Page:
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Friday, April 24, 2009

72-hour kits: food packs

to decide what to include in my food pack for my 72-hour kit, i looked around online and looked at other people's lists and stuff and then used those to decide what my family would eat. i did do some variations depending on if the pack was for a kid or a grown-up. i planned on eating the same thing for all 3 days (that's the simplest).

here is the list for the kid pack:

  • 3 fruit cups
  • 3 jif mini peanut butter cups
  • 3 boxes of raisins
  • 3 mini chef boyardee raviolis or mac-n-cheese (make sure you get the pop-top)
  • 3 packets of fruit snacks
  • 3 mini power bars
  • 2 twin packs of pop-tarts (which is 4 single pop tarts)
  • 2 twin packs of "oats'n honey" granola bars (which is 4 single granola bars)
  • 3 10 oz. bottles of cran-apple juice

this brings us to a grand total of 1,610 calories per day. and since i'm nerdy and save weird things, i had one of those little plastic cases that you buy sheets in with a zipper, i was able to pack it all neatly into one plastic bag.

the adult pack is basically the same, with a little more. contents include:

  • 3 chef boyardee ravioli or spaghetti (make sure it's pop-top)
  • 3 fruit cups
  • 3 jif mini peanut butter cups
  • 3 boxes of raisins or craisins
  • 3 twin packs of pop-tarts
  • 3 mini power bars
  • 3 regular-sized power bars
  • 3 twin packs of "oats'n honey" granola bars
  • 3 packs of fruit snacks
  • 3 powdered drink mixes
  • 30 jolly ranchers
  • 3 packs of gum
  • i also included a single high-calorie meal replacement bar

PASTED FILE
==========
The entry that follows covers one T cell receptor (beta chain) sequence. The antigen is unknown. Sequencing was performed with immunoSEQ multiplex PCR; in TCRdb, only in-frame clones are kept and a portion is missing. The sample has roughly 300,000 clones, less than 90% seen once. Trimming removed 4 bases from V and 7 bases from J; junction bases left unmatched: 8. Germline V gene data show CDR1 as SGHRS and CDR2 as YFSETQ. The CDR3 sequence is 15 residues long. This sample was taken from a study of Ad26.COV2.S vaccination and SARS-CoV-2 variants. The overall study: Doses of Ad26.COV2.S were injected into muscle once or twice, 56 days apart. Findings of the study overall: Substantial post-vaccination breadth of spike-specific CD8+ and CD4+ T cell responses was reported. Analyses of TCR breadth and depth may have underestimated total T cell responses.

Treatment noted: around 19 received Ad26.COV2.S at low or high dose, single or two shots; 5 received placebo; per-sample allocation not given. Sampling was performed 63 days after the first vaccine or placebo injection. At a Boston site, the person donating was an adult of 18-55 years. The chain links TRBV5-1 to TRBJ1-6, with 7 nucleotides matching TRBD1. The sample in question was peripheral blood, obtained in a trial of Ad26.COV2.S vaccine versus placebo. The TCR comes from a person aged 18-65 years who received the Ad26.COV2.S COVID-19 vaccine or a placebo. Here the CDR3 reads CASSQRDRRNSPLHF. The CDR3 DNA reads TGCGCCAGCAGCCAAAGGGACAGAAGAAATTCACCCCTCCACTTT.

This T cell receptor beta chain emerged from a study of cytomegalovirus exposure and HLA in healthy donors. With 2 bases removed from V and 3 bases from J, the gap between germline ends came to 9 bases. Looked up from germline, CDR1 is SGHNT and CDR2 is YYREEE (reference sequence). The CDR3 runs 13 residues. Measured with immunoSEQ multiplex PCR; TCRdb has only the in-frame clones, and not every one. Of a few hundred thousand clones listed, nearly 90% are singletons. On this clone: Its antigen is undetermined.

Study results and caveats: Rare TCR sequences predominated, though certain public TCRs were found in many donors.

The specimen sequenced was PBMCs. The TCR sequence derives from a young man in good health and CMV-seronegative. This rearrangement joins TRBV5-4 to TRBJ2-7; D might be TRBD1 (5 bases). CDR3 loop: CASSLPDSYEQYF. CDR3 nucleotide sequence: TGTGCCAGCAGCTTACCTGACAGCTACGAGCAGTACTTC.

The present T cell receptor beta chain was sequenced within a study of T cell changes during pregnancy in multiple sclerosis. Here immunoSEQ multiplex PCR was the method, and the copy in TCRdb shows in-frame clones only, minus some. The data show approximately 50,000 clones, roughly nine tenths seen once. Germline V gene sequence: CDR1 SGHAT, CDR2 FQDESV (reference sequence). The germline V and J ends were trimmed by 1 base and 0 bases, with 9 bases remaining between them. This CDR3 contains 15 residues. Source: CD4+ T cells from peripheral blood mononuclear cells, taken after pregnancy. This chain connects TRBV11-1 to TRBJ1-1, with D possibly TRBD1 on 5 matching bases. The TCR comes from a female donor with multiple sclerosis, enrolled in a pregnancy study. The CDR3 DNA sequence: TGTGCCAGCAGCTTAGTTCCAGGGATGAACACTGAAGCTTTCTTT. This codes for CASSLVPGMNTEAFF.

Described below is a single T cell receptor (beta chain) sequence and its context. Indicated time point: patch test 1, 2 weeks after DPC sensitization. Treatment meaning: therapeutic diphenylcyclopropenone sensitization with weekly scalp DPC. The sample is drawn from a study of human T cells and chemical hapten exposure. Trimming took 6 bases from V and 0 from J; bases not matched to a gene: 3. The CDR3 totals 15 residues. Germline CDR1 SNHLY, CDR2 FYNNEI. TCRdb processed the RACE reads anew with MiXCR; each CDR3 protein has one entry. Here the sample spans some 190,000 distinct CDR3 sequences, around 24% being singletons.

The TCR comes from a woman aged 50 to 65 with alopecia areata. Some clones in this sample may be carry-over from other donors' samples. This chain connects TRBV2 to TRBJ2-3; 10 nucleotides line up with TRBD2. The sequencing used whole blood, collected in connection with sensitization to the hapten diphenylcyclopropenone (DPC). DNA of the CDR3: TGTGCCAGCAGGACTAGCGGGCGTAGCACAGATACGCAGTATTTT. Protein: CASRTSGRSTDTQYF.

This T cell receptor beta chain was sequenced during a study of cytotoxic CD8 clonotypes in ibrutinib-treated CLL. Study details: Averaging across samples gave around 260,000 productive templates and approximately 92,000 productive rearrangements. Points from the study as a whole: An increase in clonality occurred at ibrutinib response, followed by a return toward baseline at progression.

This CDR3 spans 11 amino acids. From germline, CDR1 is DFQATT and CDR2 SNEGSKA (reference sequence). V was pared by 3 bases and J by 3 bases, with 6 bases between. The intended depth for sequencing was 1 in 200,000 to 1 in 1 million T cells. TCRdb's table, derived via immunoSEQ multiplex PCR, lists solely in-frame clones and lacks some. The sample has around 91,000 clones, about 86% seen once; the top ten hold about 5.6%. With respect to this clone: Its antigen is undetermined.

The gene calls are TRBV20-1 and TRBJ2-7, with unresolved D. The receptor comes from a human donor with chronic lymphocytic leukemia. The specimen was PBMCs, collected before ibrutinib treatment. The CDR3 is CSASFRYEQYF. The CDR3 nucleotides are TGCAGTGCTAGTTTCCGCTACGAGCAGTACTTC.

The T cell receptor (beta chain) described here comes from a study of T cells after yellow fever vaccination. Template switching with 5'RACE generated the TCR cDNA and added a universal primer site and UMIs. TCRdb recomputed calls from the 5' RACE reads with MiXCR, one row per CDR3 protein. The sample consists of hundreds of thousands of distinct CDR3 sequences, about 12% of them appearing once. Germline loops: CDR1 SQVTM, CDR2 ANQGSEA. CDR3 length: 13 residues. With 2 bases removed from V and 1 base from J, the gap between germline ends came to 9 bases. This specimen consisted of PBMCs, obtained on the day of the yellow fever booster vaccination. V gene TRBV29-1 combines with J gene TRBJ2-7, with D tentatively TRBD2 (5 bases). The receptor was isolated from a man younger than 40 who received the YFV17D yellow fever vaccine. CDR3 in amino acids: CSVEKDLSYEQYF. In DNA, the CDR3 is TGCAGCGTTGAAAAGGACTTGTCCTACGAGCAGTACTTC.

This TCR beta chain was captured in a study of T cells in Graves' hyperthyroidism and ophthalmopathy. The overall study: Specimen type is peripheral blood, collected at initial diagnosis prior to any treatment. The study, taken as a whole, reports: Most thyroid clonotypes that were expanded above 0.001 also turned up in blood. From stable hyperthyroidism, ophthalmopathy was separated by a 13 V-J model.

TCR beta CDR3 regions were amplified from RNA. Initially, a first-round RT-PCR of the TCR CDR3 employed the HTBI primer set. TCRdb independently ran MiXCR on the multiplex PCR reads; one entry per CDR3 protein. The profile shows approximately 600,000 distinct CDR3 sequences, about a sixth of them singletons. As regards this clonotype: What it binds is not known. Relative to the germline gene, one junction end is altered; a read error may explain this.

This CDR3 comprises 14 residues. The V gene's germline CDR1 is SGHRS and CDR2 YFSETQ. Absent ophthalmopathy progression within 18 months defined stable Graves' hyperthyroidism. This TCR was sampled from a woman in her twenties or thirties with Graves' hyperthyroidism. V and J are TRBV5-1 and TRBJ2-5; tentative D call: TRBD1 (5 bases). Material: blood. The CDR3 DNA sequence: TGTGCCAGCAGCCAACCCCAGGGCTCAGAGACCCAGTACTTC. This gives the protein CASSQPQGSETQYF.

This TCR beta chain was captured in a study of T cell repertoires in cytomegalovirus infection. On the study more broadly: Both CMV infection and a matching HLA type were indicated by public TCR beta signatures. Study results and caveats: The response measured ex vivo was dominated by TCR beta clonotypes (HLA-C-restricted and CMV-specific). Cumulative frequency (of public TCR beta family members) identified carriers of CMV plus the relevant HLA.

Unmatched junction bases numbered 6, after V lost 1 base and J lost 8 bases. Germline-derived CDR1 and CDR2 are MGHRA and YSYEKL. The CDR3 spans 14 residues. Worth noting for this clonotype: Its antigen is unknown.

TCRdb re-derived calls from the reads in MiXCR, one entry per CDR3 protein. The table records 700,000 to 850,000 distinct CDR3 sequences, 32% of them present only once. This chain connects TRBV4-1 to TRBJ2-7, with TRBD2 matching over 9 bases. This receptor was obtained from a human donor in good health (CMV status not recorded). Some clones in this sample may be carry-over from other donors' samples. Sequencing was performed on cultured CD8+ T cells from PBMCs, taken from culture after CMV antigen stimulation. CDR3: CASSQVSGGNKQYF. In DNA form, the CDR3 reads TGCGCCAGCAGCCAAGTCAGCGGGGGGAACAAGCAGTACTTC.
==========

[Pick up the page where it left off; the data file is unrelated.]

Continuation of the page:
this brings us to a grand total of 2,090 calories per day. i included plastic silverware in each pack and also hand sanitizer spray as most of it is finger food. oh, and i got it all at wal-mart.

so get gathering your food packs together and please note that the items i have listed here are not for long-term storage, but will need to be rotated every six months or so. it's a good idea to get into a routine so you don't forget to do so - general conference is a great reminder and with conference coming up this weekend, you'll be right on schedule if you get it done soon!

another option for food include MRE's ("meals ready to eat") which you can purchase with any of the companies listed on the post about equipment. the advantage to these is that they take up less space (and weight) and will keep longer. the disadvantage is that your kids may not eat them. so think about what would work best for your family as you build your kit.

sidenote: if you are looking for alternative ideas for your food packs, i have a pdf document that has a great menu for your 72-hour kits, and everything is broken down with all the nutritional information and will keep you in high-energy mode... but i don't know how to post it online. so leave a comment or email me and i'll email it to you if you're interested.

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